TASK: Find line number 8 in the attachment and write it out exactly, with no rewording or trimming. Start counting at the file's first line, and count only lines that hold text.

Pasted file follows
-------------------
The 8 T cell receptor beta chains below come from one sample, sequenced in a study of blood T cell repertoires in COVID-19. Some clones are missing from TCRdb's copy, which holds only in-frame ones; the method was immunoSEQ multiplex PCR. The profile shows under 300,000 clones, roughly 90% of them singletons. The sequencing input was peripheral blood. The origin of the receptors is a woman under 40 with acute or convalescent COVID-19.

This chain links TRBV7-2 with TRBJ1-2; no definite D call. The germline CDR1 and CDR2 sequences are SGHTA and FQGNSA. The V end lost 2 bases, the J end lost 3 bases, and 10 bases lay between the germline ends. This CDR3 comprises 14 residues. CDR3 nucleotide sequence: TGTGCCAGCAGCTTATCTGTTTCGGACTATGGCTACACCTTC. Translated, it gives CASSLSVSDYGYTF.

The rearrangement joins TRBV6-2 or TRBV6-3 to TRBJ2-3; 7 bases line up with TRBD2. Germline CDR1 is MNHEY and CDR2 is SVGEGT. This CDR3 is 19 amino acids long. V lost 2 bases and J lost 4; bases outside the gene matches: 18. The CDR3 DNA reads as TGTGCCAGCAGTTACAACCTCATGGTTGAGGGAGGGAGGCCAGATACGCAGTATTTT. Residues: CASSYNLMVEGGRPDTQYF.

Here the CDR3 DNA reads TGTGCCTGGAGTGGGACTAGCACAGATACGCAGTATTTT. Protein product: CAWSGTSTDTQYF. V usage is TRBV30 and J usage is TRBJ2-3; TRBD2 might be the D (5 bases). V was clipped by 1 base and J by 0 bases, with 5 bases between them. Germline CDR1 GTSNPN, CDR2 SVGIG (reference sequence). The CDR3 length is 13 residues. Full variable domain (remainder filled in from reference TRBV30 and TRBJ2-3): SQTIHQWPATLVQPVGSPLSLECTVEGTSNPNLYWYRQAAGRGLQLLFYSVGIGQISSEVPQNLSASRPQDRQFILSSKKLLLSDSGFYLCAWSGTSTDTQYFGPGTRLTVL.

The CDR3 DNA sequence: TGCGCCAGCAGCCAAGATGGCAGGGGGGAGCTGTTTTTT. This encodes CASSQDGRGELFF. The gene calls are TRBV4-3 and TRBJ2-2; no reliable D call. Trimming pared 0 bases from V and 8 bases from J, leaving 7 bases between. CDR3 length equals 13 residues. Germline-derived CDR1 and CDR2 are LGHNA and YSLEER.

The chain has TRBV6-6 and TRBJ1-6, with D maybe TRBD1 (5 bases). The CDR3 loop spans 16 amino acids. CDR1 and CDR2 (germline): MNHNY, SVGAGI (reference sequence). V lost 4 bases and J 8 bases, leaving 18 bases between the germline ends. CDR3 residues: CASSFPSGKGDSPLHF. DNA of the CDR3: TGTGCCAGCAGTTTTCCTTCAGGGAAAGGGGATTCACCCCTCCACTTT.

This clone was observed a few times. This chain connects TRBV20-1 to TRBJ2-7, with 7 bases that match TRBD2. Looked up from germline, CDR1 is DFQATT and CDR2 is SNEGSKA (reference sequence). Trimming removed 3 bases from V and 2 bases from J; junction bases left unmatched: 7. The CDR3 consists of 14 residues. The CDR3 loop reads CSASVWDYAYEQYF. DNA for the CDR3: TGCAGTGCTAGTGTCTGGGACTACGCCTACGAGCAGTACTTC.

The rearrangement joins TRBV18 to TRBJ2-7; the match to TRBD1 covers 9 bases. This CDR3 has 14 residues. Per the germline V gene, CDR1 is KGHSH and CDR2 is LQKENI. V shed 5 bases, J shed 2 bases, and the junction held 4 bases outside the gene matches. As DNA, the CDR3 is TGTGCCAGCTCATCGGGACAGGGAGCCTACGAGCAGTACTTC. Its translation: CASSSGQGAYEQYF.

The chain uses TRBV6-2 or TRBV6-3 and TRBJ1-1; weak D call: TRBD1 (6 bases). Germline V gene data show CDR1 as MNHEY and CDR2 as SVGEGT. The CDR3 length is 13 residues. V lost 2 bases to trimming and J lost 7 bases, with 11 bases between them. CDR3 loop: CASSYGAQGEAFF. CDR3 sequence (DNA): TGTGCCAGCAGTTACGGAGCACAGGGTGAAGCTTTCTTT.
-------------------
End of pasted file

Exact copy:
The rearrangement joins TRBV18 to TRBJ2-7; the match to TRBD1 covers 9 bases. This CDR3 has 14 residues. Per the germline V gene, CDR1 is KGHSH and CDR2 is LQKENI. V shed 5 bases, J shed 2 bases, and the junction held 4 bases outside the gene matches. As DNA, the CDR3 is TGTGCCAGCTCATCGGGACAGGGAGCCTACGAGCAGTACTTC. Its translation: CASSSGQGAYEQYF.